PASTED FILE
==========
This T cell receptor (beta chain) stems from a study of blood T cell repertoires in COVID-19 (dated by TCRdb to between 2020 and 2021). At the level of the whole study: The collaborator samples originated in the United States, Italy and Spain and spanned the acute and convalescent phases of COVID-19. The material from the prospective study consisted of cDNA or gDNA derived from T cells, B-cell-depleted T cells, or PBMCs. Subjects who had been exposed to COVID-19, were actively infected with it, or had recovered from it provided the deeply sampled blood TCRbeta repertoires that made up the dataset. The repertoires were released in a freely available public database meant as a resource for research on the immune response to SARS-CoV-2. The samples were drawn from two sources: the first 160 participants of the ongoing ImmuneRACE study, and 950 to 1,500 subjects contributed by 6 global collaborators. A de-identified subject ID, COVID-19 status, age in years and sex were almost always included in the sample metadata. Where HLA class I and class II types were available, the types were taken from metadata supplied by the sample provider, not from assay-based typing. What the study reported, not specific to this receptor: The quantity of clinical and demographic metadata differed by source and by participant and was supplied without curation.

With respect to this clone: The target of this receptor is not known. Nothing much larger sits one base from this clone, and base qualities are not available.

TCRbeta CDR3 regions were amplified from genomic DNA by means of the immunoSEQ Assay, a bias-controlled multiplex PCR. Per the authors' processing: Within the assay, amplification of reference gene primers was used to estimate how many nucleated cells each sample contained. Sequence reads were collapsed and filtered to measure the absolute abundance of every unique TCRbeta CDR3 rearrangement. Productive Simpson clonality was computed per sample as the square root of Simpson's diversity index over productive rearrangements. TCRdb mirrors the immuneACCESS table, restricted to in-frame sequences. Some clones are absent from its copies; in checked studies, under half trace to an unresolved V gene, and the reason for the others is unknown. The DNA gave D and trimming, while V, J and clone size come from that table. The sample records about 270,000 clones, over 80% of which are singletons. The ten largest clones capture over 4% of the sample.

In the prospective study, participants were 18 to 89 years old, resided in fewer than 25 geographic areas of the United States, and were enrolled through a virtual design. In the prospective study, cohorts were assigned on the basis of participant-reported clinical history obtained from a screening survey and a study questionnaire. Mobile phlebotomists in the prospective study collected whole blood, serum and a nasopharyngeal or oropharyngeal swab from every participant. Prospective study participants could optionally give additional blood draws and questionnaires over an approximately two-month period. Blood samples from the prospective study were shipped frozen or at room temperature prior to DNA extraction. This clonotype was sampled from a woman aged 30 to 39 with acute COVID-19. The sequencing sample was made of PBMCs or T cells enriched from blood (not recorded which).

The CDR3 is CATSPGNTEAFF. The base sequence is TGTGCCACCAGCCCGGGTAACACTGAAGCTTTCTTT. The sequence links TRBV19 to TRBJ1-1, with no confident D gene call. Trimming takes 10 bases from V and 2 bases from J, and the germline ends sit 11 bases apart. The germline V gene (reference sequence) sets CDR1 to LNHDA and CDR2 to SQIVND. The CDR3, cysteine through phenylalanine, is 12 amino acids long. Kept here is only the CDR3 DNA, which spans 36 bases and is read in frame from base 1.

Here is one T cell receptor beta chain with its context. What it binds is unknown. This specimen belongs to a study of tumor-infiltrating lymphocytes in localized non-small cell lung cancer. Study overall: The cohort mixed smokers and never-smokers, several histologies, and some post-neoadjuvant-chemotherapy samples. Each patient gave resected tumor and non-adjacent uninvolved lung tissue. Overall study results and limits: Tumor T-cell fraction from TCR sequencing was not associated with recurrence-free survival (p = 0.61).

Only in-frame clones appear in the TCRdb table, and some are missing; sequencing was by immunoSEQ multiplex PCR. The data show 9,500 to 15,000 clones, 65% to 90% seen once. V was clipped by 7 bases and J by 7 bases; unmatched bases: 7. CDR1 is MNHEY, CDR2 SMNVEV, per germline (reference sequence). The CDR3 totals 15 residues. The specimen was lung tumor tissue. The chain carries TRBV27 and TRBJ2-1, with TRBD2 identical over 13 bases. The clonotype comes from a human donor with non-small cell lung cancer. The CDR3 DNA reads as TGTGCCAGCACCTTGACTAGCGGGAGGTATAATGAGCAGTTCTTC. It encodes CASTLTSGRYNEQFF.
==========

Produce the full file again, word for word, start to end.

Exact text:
This T cell receptor (beta chain) stems from a study of blood T cell repertoires in COVID-19 (dated by TCRdb to between 2020 and 2021). At the level of the whole study: The collaborator samples originated in the United States, Italy and Spain and spanned the acute and convalescent phases of COVID-19. The material from the prospective study consisted of cDNA or gDNA derived from T cells, B-cell-depleted T cells, or PBMCs. Subjects who had been exposed to COVID-19, were actively infected with it, or had recovered from it provided the deeply sampled blood TCRbeta repertoires that made up the dataset. The repertoires were released in a freely available public database meant as a resource for research on the immune response to SARS-CoV-2. The samples were drawn from two sources: the first 160 participants of the ongoing ImmuneRACE study, and 950 to 1,500 subjects contributed by 6 global collaborators. A de-identified subject ID, COVID-19 status, age in years and sex were almost always included in the sample metadata. Where HLA class I and class II types were available, the types were taken from metadata supplied by the sample provider, not from assay-based typing. What the study reported, not specific to this receptor: The quantity of clinical and demographic metadata differed by source and by participant and was supplied without curation.

With respect to this clone: The target of this receptor is not known. Nothing much larger sits one base from this clone, and base qualities are not available.

TCRbeta CDR3 regions were amplified from genomic DNA by means of the immunoSEQ Assay, a bias-controlled multiplex PCR. Per the authors' processing: Within the assay, amplification of reference gene primers was used to estimate how many nucleated cells each sample contained. Sequence reads were collapsed and filtered to measure the absolute abundance of every unique TCRbeta CDR3 rearrangement. Productive Simpson clonality was computed per sample as the square root of Simpson's diversity index over productive rearrangements. TCRdb mirrors the immuneACCESS table, restricted to in-frame sequences. Some clones are absent from its copies; in checked studies, under half trace to an unresolved V gene, and the reason for the others is unknown. The DNA gave D and trimming, while V, J and clone size come from that table. The sample records about 270,000 clones, over 80% of which are singletons. The ten largest clones capture over 4% of the sample.

In the prospective study, participants were 18 to 89 years old, resided in fewer than 25 geographic areas of the United States, and were enrolled through a virtual design. In the prospective study, cohorts were assigned on the basis of participant-reported clinical history obtained from a screening survey and a study questionnaire. Mobile phlebotomists in the prospective study collected whole blood, serum and a nasopharyngeal or oropharyngeal swab from every participant. Prospective study participants could optionally give additional blood draws and questionnaires over an approximately two-month period. Blood samples from the prospective study were shipped frozen or at room temperature prior to DNA extraction. This clonotype was sampled from a woman aged 30 to 39 with acute COVID-19. The sequencing sample was made of PBMCs or T cells enriched from blood (not recorded which).

The CDR3 is CATSPGNTEAFF. The base sequence is TGTGCCACCAGCCCGGGTAACACTGAAGCTTTCTTT. The sequence links TRBV19 to TRBJ1-1, with no confident D gene call. Trimming takes 10 bases from V and 2 bases from J, and the germline ends sit 11 bases apart. The germline V gene (reference sequence) sets CDR1 to LNHDA and CDR2 to SQIVND. The CDR3, cysteine through phenylalanine, is 12 amino acids long. Kept here is only the CDR3 DNA, which spans 36 bases and is read in frame from base 1.

Here is one T cell receptor beta chain with its context. What it binds is unknown. This specimen belongs to a study of tumor-infiltrating lymphocytes in localized non-small cell lung cancer. Study overall: The cohort mixed smokers and never-smokers, several histologies, and some post-neoadjuvant-chemotherapy samples. Each patient gave resected tumor and non-adjacent uninvolved lung tissue. Overall study results and limits: Tumor T-cell fraction from TCR sequencing was not associated with recurrence-free survival (p = 0.61).

Only in-frame clones appear in the TCRdb table, and some are missing; sequencing was by immunoSEQ multiplex PCR. The data show 9,500 to 15,000 clones, 65% to 90% seen once. V was clipped by 7 bases and J by 7 bases; unmatched bases: 7. CDR1 is MNHEY, CDR2 SMNVEV, per germline (reference sequence). The CDR3 totals 15 residues. The specimen was lung tumor tissue. The chain carries TRBV27 and TRBJ2-1, with TRBD2 identical over 13 bases. The clonotype comes from a human donor with non-small cell lung cancer. The CDR3 DNA reads as TGTGCCAGCACCTTGACTAGCGGGAGGTATAATGAGCAGTTCTTC. It encodes CASTLTSGRYNEQFF.